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Runtrails' Rocky Mountain Journal
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"I let my friends try them first.
If they're still alive the next day, I figure they're safe to eat."
- Brent Craven, running friend (?),
joking about the mushrooms he picks from the woods


Last year on the Appalachian Trail I had fun photographing a wide variety of mushrooms and other types of fungi. I still haven't done a photo essay to highlight some of those colorful fungi, but I will eventually. Meanwhile, I'd like to do a similar photo essay now for some of the species I've seen on the Colorado Trail this month.

I didn't notice any mushrooms down in the San Juan Range in July. I'm assuming they grow there, too, but weren't out yet. Some of the ones I've seen since we moved north near Leadville in early August were just emerging from the forest floor:

So I think not seeing them farther south was a matter of timing, not a regional thing.

Disclaimer: I know next to nothing about mushrooms and other types of fungi, and I don't have time to educate myself via the internet this week. I don't know the identity of any of the kinds I'll show you below, nor do I know which ones are edible and which are poisonous.

I do know that some of our friends are real mushroom aficionados. They LOVE to search the woods for edible types. Jim ran into Hans-Dieter Weisshaar's wife, Susi, recently as she gathered mushrooms between Twin Lakes and Hope Pass. Another German running/hiking couple that I knew in Atlanta, the Sherwoods, frequently searched the north Georgia woods for edible 'shrooms.

Our Utah buddy, Brent Craven, who is camped next to us, has also been busy hunting mushrooms recently and shared some good ones with us this past weekend. He jokes that he lets his friends try them first. If they're still alive the next day, he knows they're edible!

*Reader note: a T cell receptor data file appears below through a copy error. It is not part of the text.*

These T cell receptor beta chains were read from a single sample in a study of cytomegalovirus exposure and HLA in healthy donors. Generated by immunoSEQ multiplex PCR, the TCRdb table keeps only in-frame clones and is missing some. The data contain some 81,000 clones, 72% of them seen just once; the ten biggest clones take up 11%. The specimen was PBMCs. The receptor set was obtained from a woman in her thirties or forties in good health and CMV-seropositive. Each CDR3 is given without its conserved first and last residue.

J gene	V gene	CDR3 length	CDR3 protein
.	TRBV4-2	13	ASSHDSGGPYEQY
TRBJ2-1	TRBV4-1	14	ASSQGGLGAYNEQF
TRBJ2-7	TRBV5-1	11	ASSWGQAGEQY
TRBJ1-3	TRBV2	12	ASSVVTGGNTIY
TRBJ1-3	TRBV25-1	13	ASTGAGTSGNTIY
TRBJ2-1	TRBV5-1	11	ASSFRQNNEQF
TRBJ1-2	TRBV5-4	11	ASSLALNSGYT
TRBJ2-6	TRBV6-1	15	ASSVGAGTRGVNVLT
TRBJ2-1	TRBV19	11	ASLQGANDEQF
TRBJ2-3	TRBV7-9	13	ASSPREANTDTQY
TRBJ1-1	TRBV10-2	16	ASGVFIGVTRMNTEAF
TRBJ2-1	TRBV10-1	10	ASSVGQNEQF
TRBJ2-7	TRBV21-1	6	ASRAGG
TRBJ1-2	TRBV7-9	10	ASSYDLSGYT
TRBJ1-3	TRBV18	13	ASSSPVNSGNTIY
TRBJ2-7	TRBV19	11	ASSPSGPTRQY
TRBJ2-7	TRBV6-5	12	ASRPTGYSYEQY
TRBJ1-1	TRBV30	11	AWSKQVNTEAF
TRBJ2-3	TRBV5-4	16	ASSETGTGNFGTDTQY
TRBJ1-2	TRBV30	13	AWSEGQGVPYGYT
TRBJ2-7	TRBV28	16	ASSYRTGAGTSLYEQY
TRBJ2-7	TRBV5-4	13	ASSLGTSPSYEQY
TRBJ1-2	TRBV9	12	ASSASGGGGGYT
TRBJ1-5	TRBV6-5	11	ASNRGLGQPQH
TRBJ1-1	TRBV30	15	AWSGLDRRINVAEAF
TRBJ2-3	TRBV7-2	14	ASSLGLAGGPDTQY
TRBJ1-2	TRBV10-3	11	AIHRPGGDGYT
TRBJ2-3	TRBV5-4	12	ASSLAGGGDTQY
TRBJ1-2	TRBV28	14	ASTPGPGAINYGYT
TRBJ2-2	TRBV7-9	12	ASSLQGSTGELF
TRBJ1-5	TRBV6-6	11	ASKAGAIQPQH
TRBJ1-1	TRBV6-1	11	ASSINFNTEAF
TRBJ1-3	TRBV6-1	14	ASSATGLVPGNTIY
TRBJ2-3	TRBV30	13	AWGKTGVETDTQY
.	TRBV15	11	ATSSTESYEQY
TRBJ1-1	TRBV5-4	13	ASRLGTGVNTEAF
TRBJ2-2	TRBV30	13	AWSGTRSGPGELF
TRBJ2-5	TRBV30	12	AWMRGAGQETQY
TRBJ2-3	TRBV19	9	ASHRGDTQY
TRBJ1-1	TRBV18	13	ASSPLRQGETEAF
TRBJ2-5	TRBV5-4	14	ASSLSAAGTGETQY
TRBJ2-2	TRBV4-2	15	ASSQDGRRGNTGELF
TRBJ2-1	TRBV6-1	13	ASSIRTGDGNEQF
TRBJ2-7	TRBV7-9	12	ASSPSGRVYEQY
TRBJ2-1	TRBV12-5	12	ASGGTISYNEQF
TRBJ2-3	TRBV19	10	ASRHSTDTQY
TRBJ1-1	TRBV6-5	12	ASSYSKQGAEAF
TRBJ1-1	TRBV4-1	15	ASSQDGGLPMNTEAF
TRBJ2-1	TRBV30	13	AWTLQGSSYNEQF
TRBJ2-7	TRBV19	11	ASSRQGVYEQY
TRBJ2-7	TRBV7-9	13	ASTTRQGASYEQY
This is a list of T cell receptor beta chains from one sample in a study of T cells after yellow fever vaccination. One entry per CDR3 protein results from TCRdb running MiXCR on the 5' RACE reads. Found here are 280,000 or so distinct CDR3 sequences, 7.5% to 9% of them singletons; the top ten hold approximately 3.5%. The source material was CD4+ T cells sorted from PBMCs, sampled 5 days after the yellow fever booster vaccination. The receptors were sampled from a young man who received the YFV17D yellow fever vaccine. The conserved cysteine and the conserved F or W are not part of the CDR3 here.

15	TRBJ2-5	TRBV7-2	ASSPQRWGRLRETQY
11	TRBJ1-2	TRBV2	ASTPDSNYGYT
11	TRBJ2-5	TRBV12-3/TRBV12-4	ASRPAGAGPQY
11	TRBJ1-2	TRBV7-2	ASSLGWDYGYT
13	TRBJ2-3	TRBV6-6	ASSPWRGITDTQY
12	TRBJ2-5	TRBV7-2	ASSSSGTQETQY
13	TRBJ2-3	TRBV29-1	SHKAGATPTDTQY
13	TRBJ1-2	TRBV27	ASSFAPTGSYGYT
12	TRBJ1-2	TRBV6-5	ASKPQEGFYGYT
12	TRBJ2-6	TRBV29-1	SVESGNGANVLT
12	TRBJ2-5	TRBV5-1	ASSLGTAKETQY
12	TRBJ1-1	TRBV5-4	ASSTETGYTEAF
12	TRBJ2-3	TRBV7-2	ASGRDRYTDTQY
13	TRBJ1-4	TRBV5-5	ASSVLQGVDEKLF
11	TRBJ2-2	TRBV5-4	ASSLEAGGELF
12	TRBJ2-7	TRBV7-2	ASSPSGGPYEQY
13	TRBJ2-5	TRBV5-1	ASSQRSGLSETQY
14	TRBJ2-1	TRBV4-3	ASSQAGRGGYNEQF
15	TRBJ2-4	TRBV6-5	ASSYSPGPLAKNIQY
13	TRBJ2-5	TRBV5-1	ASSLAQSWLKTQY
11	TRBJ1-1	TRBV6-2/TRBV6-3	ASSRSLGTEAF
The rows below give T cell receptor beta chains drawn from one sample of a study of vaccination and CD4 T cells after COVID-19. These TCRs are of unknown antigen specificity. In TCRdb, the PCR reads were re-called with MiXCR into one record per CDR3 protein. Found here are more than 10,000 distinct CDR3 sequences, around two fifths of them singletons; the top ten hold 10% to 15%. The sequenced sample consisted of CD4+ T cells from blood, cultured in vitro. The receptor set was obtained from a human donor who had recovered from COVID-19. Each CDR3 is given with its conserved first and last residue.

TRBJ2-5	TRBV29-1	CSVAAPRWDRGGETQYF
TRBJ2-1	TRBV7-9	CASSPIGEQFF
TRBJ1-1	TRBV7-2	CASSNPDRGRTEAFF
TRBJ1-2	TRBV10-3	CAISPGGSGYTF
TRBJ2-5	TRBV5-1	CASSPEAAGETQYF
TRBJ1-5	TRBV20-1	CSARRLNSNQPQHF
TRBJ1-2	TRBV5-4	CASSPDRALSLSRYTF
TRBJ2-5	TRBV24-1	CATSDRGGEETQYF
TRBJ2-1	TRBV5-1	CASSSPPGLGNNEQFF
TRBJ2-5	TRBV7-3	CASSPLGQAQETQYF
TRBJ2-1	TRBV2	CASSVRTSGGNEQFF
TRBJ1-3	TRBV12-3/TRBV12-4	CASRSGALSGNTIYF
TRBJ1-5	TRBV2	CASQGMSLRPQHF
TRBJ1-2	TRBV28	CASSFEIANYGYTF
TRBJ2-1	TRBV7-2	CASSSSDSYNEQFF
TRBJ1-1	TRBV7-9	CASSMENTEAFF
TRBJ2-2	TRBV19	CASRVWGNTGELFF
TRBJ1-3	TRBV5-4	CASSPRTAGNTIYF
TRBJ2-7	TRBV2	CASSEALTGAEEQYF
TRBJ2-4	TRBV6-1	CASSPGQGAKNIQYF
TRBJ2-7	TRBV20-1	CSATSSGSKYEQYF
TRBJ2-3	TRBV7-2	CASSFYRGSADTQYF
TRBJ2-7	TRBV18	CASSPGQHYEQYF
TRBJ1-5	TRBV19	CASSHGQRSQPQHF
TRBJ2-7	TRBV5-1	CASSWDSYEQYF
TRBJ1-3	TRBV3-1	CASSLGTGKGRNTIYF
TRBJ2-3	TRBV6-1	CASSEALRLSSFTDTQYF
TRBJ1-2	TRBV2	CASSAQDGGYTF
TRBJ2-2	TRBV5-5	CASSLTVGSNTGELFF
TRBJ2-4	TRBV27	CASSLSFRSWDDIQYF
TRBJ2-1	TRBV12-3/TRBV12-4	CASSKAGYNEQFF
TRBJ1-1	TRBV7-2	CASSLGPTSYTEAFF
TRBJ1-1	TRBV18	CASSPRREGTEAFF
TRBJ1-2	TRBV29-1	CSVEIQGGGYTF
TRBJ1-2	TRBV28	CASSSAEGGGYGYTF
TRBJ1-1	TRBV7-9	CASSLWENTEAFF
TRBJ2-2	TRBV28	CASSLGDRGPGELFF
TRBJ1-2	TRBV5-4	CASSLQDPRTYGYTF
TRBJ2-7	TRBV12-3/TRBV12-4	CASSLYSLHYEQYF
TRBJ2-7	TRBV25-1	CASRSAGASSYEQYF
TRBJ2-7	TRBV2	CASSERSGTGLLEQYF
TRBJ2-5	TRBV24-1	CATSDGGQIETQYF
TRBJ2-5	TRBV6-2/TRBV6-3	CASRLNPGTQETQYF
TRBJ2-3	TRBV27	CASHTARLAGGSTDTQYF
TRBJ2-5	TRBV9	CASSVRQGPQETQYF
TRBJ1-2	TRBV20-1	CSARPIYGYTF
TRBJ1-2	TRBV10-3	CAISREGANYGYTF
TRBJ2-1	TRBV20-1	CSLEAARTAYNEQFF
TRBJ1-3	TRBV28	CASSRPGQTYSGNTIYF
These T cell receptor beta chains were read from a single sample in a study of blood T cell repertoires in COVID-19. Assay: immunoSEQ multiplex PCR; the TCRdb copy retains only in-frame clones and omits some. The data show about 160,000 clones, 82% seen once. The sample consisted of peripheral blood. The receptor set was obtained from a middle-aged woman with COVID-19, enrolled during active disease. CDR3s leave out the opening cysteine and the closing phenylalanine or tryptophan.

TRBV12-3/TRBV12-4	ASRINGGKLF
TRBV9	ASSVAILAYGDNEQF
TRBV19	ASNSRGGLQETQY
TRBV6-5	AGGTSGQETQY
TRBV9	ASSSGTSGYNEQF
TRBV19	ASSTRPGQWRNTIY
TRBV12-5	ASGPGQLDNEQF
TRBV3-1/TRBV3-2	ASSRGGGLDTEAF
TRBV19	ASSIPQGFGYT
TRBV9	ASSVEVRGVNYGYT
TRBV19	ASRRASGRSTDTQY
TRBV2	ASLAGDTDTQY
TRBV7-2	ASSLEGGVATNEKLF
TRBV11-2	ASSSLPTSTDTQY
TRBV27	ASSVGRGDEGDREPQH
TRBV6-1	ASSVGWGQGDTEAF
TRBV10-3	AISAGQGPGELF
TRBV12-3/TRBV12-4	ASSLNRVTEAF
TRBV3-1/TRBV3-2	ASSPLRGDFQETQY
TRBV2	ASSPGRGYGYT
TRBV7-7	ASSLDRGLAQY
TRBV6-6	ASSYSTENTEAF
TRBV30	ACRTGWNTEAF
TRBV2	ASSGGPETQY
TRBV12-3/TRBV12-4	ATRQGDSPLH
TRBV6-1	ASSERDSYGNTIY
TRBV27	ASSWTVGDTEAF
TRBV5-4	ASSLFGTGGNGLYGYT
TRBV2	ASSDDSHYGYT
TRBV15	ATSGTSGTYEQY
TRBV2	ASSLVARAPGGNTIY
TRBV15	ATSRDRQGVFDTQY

If you happen to know the names of any of these mushrooms, let me know and I'll add them. I'm not comfortable indicating if they're edible, however. I don't want to be responsible for someone's illness or death because they read here that a certain type of mushroom is safe to ingest!

With those caveats, here are some of the interesting fungi I've seen in the last couple of weeks along the Colorado Trail. Since I don't know any better, I'll categorize them by color:


I believe that every mushroom shown here was growing below treeline except the next golf ball-sized one, which was in the tundra in Segment 7:

That's a little larger than real life so you can see the details. Most of the rest of these photos show the fungi smaller than real life, and they were all growing under or near trees. Most fungi seem to like shade and some moisture.




















These are the ones that really stand out along the trail! I especially liked the ones with the white spots.








Hope you find your own fabulous fungi on your next trip in the woods!

Next up: Leadville's mining legacy.

"Runtrails & Company" - Sue Norwood, Jim O'Neil, Cody, and Tater

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2006 Sue Norwood and Jim O'Neil